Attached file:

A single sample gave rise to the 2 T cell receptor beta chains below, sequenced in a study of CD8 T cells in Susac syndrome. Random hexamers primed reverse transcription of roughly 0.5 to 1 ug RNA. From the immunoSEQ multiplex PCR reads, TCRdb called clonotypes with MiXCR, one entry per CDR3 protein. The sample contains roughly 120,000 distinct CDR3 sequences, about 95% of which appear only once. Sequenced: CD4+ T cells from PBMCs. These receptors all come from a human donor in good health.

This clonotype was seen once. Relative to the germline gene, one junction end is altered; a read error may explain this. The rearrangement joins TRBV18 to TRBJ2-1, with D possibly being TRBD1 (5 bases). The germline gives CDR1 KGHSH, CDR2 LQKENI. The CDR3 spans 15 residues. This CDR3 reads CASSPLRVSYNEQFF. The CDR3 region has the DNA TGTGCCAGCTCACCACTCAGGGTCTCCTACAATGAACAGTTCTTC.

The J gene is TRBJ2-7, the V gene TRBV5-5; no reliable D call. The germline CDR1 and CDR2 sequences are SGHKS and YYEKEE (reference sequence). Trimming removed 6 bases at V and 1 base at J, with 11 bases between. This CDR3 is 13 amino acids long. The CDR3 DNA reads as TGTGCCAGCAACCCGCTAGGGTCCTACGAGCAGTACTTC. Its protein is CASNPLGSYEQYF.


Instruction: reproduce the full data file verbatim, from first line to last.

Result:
A single sample gave rise to the 2 T cell receptor beta chains below, sequenced in a study of CD8 T cells in Susac syndrome. Random hexamers primed reverse transcription of roughly 0.5 to 1 ug RNA. From the immunoSEQ multiplex PCR reads, TCRdb called clonotypes with MiXCR, one entry per CDR3 protein. The sample contains roughly 120,000 distinct CDR3 sequences, about 95% of which appear only once. Sequenced: CD4+ T cells from PBMCs. These receptors all come from a human donor in good health.

This clonotype was seen once. Relative to the germline gene, one junction end is altered; a read error may explain this. The rearrangement joins TRBV18 to TRBJ2-1, with D possibly being TRBD1 (5 bases). The germline gives CDR1 KGHSH, CDR2 LQKENI. The CDR3 spans 15 residues. This CDR3 reads CASSPLRVSYNEQFF. The CDR3 region has the DNA TGTGCCAGCTCACCACTCAGGGTCTCCTACAATGAACAGTTCTTC.

The J gene is TRBJ2-7, the V gene TRBV5-5; no reliable D call. The germline CDR1 and CDR2 sequences are SGHKS and YYEKEE (reference sequence). Trimming removed 6 bases at V and 1 base at J, with 11 bases between. This CDR3 is 13 amino acids long. The CDR3 DNA reads as TGTGCCAGCAACCCGCTAGGGTCCTACGAGCAGTACTTC. Its protein is CASNPLGSYEQYF.